Trip to Travemiinde. Mixed bathing. View of the beach. Afternoon on the sand. My bare feet struck people as in- decent. Near me a man who was apparently an American. Instead of eating lunch walked past all the pensions and restaurants. Sat among the trees in front of the Kurhaus and listened to the dinner music. In Liibeck a walk on the Wall. Bustle on the Sportplatz. Unloading timber from a sailboat. Weiss at tlie railroad station. Unfailing resemblance to Lowy. Unable to make up my mind on Glcschendorf. Meal in the Hansa dairy.
Telephone conversation with Glcschendorf. Trip to Ma- rienlyst. Mysterious disappearance of a young man wearing a raincoat and hat and his mysterious reappear- ance in the carriage on the trip from Vaggerloese to Marienlyst. Despairing first impression of the barrenness, the miserable house, the bad food with neither fruit nor vege- tables, the quarrels between W. Decided to leave the next day. Gave notice. Stayed nevertheless. Beyond me. The man writing in the middle of the garden; fat face, black eyes, pomaded long hair brushed straight back. Rigid stare, looked right and left out of the comers of his eyes.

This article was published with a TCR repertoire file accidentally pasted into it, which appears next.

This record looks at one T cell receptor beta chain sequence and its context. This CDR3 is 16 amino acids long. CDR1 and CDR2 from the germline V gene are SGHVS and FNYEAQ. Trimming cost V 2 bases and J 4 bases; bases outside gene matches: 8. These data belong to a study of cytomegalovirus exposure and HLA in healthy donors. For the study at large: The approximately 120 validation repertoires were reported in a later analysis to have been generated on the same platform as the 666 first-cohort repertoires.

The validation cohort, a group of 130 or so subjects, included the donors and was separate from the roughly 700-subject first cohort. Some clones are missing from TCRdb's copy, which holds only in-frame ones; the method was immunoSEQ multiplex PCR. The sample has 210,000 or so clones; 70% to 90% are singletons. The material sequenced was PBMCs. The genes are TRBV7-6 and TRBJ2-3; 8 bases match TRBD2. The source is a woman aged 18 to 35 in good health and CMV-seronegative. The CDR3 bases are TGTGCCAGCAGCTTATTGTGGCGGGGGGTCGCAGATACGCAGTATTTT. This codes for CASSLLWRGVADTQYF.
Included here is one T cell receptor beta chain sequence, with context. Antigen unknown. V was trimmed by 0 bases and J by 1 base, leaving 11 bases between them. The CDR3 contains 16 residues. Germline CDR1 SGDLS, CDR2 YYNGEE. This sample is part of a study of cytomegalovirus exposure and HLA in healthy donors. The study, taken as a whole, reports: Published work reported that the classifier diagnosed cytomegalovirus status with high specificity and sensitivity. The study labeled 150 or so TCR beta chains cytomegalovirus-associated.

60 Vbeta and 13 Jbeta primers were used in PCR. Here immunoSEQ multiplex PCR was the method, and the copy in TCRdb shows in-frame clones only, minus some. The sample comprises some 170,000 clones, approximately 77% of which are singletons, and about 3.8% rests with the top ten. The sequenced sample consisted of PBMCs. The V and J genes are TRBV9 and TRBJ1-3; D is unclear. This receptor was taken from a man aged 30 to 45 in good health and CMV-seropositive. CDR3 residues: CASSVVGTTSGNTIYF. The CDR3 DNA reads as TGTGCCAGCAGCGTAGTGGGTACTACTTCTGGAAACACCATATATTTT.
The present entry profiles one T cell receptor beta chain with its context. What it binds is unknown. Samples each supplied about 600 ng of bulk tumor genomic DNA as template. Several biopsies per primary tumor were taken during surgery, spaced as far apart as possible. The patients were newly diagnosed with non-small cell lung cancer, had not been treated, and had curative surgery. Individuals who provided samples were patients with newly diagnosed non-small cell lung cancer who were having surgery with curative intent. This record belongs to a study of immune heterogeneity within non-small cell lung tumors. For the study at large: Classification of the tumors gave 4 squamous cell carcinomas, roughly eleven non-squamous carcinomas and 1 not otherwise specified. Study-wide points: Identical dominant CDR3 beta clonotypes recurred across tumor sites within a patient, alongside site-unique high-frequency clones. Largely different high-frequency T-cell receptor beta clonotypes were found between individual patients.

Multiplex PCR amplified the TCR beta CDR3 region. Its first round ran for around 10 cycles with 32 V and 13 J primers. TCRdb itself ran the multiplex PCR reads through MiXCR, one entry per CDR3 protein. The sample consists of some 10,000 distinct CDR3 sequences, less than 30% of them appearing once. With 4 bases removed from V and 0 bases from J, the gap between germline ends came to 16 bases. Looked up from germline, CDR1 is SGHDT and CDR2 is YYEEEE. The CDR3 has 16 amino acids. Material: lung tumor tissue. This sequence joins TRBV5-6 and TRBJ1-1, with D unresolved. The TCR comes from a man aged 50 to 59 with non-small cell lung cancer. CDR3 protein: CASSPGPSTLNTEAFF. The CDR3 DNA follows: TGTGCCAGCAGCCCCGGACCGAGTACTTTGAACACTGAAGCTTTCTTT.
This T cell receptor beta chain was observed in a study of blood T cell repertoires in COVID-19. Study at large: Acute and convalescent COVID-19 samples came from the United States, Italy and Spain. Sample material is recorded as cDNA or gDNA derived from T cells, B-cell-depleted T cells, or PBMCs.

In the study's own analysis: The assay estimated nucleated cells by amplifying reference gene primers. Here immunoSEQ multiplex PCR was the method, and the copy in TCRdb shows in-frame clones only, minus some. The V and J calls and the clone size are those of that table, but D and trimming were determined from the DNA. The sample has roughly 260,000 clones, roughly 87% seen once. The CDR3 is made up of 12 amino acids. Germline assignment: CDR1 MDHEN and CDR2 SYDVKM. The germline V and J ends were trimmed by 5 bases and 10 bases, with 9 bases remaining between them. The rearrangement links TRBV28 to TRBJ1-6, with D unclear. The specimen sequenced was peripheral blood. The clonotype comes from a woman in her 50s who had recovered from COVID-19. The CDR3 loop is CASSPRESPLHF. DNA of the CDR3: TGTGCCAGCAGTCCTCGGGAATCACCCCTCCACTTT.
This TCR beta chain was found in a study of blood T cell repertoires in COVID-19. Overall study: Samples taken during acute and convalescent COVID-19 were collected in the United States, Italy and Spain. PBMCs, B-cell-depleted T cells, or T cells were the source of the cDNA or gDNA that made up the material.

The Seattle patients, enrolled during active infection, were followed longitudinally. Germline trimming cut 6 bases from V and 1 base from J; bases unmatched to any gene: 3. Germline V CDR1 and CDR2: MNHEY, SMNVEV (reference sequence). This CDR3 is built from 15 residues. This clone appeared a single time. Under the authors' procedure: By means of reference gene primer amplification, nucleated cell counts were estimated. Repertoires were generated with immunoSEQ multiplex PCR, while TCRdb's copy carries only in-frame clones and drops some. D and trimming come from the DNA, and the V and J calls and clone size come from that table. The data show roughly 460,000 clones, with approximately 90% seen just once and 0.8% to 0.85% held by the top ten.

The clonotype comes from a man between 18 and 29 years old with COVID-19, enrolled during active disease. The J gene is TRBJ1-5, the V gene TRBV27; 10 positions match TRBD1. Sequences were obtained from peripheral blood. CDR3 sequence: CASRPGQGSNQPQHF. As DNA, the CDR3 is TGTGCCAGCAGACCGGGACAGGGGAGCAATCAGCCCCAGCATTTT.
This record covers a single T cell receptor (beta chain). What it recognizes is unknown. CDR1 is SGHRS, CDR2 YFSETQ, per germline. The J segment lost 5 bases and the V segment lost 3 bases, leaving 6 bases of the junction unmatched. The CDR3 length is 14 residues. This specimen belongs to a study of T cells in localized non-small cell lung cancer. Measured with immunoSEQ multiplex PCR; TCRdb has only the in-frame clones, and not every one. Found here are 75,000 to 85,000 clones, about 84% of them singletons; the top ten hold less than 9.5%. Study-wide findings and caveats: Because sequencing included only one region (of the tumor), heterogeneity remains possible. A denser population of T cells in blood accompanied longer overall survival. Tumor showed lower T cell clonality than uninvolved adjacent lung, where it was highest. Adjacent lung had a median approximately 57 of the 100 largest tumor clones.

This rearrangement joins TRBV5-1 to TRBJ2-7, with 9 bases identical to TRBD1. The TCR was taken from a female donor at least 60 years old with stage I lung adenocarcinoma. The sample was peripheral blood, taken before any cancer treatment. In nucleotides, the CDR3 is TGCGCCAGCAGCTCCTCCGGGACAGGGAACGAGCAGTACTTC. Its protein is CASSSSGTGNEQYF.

The children, uninterested, sat around his table like flies. I am more and more unable even in the office. Is my knowledge of this as clear as the thing itself? I shun people not because I want to live quietly, but rather because I want to die quietly. I think of the walk we, E. Neither of us spoke, I thought nothing but that each step taken was that much of a gain for me.
And E. The first time in many months that I felt any life stir in me in the presence of other people was in the compart- ment on the return trip from Berlin, opposite the Swiss woman. She reminded me of G. Once she even ex- claimed; Children! She had headaches, her blood gave her so much trouble.